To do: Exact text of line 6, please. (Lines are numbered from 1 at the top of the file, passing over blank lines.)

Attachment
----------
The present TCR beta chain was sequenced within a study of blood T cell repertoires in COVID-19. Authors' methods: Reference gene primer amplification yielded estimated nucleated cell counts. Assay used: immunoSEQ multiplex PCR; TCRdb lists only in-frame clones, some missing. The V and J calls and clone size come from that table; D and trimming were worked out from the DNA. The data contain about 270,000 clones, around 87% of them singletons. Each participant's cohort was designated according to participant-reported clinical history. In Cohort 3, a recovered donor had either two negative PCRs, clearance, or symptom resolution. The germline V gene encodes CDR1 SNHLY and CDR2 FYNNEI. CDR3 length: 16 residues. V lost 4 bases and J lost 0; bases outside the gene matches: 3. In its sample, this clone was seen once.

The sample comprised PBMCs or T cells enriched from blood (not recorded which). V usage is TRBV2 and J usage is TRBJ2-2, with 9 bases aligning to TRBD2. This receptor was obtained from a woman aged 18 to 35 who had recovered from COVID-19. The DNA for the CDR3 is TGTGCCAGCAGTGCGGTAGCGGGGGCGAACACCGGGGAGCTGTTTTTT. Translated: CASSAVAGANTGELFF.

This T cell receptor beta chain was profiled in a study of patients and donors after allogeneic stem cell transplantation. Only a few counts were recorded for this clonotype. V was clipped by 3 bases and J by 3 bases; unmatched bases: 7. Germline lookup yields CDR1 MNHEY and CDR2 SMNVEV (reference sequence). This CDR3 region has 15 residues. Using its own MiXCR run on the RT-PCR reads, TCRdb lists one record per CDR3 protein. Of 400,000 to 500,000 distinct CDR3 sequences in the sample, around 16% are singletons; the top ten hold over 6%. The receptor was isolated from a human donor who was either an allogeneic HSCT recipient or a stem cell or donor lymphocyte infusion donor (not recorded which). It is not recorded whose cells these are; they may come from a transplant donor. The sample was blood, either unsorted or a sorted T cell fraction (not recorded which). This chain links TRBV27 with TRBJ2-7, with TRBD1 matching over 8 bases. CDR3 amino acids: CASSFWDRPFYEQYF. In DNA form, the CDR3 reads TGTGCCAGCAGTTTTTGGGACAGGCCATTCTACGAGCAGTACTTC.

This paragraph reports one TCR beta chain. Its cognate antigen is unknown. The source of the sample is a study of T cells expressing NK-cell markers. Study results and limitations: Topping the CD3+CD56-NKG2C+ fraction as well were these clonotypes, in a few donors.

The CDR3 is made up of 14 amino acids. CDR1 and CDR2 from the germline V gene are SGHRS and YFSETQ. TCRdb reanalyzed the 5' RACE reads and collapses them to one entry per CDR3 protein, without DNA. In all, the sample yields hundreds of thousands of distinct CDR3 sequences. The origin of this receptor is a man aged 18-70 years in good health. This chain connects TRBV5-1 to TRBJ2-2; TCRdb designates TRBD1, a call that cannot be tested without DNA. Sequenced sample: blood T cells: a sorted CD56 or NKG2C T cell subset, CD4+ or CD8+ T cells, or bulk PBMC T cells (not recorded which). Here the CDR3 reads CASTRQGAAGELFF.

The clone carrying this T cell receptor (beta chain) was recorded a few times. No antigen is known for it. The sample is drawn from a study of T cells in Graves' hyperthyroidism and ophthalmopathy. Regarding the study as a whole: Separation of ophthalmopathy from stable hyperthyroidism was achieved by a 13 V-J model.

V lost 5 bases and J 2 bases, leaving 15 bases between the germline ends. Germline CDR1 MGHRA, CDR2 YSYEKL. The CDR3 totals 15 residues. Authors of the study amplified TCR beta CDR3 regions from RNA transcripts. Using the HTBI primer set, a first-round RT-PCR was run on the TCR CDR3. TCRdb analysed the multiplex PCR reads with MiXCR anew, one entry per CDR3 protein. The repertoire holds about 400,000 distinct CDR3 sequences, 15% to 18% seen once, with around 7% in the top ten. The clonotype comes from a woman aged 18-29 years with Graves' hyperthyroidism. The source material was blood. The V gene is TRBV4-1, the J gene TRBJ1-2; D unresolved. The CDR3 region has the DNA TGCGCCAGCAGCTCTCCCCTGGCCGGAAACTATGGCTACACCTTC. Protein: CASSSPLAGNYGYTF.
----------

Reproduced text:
The clone carrying this T cell receptor (beta chain) was recorded a few times. No antigen is known for it. The sample is drawn from a study of T cells in Graves' hyperthyroidism and ophthalmopathy. Regarding the study as a whole: Separation of ophthalmopathy from stable hyperthyroidism was achieved by a 13 V-J model.